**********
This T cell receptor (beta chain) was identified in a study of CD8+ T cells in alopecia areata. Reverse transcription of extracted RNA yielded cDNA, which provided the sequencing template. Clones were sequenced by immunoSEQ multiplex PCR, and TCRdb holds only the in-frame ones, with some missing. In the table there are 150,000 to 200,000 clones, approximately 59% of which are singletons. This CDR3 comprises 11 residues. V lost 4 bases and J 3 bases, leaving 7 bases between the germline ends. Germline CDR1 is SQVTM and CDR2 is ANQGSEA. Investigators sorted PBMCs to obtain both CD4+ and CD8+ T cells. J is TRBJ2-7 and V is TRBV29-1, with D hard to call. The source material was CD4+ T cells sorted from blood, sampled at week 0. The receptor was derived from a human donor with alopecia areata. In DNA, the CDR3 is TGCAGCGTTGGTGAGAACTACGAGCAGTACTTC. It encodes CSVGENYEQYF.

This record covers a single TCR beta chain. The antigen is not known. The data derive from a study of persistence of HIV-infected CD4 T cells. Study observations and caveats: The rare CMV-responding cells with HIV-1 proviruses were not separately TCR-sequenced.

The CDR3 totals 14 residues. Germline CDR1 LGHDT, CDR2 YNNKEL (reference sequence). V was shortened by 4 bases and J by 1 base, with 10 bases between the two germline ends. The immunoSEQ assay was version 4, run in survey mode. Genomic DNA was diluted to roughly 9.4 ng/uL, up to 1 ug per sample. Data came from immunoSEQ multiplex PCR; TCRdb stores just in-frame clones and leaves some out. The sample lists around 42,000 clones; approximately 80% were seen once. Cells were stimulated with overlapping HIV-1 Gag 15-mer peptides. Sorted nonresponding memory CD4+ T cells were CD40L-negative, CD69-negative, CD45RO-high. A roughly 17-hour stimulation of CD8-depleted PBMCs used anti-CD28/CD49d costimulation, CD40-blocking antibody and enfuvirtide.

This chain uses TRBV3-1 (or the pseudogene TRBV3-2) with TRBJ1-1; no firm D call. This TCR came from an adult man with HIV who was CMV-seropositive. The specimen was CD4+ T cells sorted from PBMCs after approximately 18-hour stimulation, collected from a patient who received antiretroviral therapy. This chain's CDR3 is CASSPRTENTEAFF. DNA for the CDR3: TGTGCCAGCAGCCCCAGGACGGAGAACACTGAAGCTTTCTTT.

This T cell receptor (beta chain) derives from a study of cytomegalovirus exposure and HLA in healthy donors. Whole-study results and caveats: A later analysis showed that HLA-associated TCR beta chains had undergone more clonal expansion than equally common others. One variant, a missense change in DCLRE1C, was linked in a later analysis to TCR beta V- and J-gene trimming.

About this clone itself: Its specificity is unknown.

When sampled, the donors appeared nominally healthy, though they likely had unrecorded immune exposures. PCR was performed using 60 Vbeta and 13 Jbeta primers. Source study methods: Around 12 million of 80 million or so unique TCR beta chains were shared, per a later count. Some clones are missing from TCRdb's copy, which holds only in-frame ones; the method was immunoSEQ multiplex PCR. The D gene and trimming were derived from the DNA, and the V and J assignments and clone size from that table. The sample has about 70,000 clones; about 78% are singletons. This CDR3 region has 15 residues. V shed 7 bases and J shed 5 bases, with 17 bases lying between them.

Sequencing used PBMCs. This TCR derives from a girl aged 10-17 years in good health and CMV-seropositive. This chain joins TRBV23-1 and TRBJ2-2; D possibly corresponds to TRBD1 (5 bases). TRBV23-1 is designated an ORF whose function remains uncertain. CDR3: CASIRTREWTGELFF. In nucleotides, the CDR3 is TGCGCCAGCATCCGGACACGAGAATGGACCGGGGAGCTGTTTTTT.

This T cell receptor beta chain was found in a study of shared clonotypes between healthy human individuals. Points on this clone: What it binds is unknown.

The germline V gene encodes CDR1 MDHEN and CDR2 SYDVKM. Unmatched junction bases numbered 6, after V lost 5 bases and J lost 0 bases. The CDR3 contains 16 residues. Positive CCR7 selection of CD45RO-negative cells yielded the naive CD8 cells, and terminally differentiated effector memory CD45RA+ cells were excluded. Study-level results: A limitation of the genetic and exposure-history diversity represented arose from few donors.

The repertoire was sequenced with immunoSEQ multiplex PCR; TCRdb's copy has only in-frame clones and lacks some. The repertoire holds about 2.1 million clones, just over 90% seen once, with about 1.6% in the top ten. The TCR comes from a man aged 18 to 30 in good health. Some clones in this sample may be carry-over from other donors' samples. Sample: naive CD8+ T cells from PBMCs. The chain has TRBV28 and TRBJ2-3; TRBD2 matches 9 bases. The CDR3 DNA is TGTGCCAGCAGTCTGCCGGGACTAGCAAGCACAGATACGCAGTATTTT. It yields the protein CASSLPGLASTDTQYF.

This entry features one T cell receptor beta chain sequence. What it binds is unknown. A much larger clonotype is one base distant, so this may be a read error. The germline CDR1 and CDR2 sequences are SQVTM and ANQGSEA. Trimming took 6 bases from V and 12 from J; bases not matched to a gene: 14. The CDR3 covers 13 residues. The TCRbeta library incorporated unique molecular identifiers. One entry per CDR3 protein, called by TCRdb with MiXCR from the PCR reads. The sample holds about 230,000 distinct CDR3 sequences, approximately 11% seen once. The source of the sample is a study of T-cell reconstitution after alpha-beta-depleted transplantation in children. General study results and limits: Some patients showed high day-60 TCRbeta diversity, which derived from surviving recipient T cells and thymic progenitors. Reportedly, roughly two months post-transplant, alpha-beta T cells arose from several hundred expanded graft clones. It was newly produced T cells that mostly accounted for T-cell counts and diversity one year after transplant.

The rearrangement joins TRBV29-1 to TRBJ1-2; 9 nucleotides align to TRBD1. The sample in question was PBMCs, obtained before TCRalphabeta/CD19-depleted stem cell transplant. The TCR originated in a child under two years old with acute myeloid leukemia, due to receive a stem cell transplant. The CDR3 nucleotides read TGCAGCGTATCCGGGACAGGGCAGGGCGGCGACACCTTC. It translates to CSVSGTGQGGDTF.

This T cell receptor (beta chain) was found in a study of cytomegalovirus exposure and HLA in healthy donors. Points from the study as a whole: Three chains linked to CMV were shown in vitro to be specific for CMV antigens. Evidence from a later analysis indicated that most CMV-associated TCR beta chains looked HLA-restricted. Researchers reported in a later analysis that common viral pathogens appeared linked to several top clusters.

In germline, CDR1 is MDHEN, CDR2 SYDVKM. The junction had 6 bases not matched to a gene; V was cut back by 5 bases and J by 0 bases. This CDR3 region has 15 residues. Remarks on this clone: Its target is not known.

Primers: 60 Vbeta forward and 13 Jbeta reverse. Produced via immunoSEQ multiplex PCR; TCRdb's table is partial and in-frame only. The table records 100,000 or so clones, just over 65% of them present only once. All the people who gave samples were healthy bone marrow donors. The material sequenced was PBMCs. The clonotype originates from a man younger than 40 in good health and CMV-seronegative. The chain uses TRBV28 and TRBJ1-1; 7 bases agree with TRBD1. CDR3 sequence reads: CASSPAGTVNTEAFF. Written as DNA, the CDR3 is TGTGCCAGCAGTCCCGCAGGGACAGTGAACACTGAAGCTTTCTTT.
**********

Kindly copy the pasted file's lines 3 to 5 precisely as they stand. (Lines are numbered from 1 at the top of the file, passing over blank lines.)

The CDR3 totals 14 residues. Germline CDR1 LGHDT, CDR2 YNNKEL (reference sequence). V was shortened by 4 bases and J by 1 base, with 10 bases between the two germline ends. The immunoSEQ assay was version 4, run in survey mode. Genomic DNA was diluted to roughly 9.4 ng/uL, up to 1 ug per sample. Data came from immunoSEQ multiplex PCR; TCRdb stores just in-frame clones and leaves some out. The sample lists around 42,000 clones; approximately 80% were seen once. Cells were stimulated with overlapping HIV-1 Gag 15-mer peptides. Sorted nonresponding memory CD4+ T cells were CD40L-negative, CD69-negative, CD45RO-high. A roughly 17-hour stimulation of CD8-depleted PBMCs used anti-CD28/CD49d costimulation, CD40-blocking antibody and enfuvirtide.

This chain uses TRBV3-1 (or the pseudogene TRBV3-2) with TRBJ1-1; no firm D call. This TCR came from an adult man with HIV who was CMV-seropositive. The specimen was CD4+ T cells sorted from PBMCs after approximately 18-hour stimulation, collected from a patient who received antiretroviral therapy. This chain's CDR3 is CASSPRTENTEAFF. DNA for the CDR3: TGTGCCAGCAGCCCCAGGACGGAGAACACTGAAGCTTTCTTT.

This T cell receptor (beta chain) derives from a study of cytomegalovirus exposure and HLA in healthy donors. Whole-study results and caveats: A later analysis showed that HLA-associated TCR beta chains had undergone more clonal expansion than equally common others. One variant, a missense change in DCLRE1C, was linked in a later analysis to TCR beta V- and J-gene trimming.